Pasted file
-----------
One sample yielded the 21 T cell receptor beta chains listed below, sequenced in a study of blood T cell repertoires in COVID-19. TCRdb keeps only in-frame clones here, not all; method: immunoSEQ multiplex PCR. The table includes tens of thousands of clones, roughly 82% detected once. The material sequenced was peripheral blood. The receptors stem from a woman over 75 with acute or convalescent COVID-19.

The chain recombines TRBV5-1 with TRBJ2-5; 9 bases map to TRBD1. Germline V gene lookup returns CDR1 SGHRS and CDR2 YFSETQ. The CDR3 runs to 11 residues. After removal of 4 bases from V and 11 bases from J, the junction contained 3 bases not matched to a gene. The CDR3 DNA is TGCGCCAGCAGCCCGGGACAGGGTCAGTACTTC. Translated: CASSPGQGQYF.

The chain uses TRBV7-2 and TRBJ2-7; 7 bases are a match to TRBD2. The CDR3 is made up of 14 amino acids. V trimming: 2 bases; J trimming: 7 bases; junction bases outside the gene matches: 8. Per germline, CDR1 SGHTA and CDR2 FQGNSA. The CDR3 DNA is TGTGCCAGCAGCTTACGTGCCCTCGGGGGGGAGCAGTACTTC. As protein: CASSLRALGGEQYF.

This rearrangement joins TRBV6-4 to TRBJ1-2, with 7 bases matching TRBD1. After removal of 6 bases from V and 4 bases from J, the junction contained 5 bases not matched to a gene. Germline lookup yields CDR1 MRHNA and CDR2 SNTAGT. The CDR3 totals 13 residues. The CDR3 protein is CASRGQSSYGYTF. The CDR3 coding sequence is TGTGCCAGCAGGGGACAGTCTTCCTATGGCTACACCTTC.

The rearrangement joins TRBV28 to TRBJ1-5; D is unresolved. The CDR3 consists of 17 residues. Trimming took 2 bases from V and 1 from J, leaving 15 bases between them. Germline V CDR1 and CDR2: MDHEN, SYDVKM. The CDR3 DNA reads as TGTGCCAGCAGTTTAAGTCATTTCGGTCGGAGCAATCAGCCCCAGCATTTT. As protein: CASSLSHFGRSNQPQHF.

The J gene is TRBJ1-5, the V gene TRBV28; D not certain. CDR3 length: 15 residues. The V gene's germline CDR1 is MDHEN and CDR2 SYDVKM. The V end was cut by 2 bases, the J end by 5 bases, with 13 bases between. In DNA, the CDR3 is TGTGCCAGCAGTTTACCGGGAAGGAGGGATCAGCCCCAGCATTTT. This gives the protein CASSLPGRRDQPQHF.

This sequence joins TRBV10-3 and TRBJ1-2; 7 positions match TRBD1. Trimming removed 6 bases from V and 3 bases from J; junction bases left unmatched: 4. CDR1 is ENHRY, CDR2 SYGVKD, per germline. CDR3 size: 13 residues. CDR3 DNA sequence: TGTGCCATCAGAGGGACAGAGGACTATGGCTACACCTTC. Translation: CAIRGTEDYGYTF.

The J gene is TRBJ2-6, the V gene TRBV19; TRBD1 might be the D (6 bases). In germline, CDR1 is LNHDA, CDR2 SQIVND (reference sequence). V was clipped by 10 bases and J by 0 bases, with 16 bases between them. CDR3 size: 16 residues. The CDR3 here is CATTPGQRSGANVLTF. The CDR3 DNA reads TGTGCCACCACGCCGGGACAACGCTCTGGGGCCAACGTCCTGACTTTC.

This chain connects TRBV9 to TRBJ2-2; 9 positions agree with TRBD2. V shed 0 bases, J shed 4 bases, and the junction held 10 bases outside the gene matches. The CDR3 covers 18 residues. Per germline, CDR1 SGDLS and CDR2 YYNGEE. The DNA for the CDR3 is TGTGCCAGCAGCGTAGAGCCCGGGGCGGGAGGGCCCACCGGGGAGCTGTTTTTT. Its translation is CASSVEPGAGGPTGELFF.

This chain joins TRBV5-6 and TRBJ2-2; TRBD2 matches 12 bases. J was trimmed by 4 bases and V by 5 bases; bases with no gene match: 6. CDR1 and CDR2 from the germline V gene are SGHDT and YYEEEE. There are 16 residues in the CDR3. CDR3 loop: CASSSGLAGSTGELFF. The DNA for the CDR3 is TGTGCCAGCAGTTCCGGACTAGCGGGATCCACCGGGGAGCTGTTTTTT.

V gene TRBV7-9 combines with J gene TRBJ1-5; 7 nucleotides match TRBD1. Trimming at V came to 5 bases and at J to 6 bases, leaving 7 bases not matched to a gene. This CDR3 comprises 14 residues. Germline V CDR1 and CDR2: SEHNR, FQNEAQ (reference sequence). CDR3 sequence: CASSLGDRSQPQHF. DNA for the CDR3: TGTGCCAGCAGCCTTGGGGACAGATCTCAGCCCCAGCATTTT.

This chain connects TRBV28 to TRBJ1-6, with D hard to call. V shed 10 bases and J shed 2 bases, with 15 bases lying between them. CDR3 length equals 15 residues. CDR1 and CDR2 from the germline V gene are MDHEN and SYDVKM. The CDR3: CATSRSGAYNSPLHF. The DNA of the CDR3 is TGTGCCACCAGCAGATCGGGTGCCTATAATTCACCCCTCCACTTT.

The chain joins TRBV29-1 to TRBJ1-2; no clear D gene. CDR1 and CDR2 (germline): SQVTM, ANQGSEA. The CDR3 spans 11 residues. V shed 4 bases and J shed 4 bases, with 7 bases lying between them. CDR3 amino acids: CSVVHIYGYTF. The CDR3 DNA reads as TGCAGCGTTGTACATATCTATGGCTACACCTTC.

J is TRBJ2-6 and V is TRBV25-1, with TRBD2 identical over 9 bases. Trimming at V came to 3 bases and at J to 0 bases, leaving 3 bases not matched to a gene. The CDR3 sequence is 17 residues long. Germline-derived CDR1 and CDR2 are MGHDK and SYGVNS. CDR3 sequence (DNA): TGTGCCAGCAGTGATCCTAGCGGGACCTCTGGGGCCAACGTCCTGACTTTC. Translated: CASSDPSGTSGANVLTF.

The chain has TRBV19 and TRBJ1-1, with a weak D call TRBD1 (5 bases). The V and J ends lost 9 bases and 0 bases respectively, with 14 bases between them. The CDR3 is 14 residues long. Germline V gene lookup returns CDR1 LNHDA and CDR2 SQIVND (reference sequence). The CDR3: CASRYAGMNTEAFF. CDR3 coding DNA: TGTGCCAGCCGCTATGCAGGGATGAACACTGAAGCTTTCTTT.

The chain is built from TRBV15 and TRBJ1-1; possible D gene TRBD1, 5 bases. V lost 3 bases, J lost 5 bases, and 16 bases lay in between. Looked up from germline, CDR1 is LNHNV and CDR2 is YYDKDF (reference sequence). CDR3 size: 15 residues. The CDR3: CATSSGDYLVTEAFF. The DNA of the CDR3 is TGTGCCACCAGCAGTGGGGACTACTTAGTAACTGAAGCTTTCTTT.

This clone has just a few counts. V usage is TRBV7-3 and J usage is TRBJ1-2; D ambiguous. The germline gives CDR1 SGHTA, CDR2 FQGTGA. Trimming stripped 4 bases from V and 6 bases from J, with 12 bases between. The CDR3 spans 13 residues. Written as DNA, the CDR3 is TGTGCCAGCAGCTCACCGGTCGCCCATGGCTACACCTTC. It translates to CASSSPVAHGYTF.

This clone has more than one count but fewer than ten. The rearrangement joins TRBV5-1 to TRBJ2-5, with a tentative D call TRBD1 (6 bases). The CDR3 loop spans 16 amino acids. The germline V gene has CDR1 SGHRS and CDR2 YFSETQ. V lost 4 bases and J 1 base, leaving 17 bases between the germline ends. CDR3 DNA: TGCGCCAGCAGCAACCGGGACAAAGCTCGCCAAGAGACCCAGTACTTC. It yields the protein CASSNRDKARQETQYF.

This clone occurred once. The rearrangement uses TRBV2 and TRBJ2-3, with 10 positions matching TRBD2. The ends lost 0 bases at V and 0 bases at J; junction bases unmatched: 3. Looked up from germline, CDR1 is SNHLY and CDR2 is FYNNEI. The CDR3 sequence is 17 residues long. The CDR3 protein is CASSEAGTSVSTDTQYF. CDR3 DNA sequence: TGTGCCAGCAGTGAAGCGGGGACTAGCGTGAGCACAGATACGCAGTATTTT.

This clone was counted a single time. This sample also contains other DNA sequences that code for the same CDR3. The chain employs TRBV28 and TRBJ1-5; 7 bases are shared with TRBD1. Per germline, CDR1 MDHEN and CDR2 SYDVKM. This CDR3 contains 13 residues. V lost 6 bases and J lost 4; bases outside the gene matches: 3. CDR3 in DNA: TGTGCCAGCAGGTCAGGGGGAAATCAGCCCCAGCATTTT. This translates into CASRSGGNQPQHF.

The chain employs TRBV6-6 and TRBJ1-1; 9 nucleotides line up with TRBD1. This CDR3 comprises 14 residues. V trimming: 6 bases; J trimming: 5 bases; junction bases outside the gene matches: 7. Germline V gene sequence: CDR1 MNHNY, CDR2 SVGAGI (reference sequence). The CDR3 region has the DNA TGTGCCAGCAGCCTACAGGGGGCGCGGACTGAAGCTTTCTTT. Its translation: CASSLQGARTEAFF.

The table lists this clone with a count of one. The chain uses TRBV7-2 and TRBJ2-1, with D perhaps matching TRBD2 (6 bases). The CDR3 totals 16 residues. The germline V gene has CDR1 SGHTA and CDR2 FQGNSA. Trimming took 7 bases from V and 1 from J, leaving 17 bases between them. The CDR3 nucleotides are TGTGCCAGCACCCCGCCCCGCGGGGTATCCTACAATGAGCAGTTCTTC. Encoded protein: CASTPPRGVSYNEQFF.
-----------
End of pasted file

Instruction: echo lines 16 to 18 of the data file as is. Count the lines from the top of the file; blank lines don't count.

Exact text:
The chain is built from TRBV15 and TRBJ1-1; possible D gene TRBD1, 5 bases. V lost 3 bases, J lost 5 bases, and 16 bases lay in between. Looked up from germline, CDR1 is LNHNV and CDR2 is YYDKDF (reference sequence). CDR3 size: 15 residues. The CDR3: CATSSGDYLVTEAFF. The DNA of the CDR3 is TGTGCCACCAGCAGTGGGGACTACTTAGTAACTGAAGCTTTCTTT.

This clone has just a few counts. V usage is TRBV7-3 and J usage is TRBJ1-2; D ambiguous. The germline gives CDR1 SGHTA, CDR2 FQGTGA. Trimming stripped 4 bases from V and 6 bases from J, with 12 bases between. The CDR3 spans 13 residues. Written as DNA, the CDR3 is TGTGCCAGCAGCTCACCGGTCGCCCATGGCTACACCTTC. It translates to CASSSPVAHGYTF.

This clone has more than one count but fewer than ten. The rearrangement joins TRBV5-1 to TRBJ2-5, with a tentative D call TRBD1 (6 bases). The CDR3 loop spans 16 amino acids. The germline V gene has CDR1 SGHRS and CDR2 YFSETQ. V lost 4 bases and J 1 base, leaving 17 bases between the germline ends. CDR3 DNA: TGCGCCAGCAGCAACCGGGACAAAGCTCGCCAAGAGACCCAGTACTTC. It yields the protein CASSNRDKARQETQYF.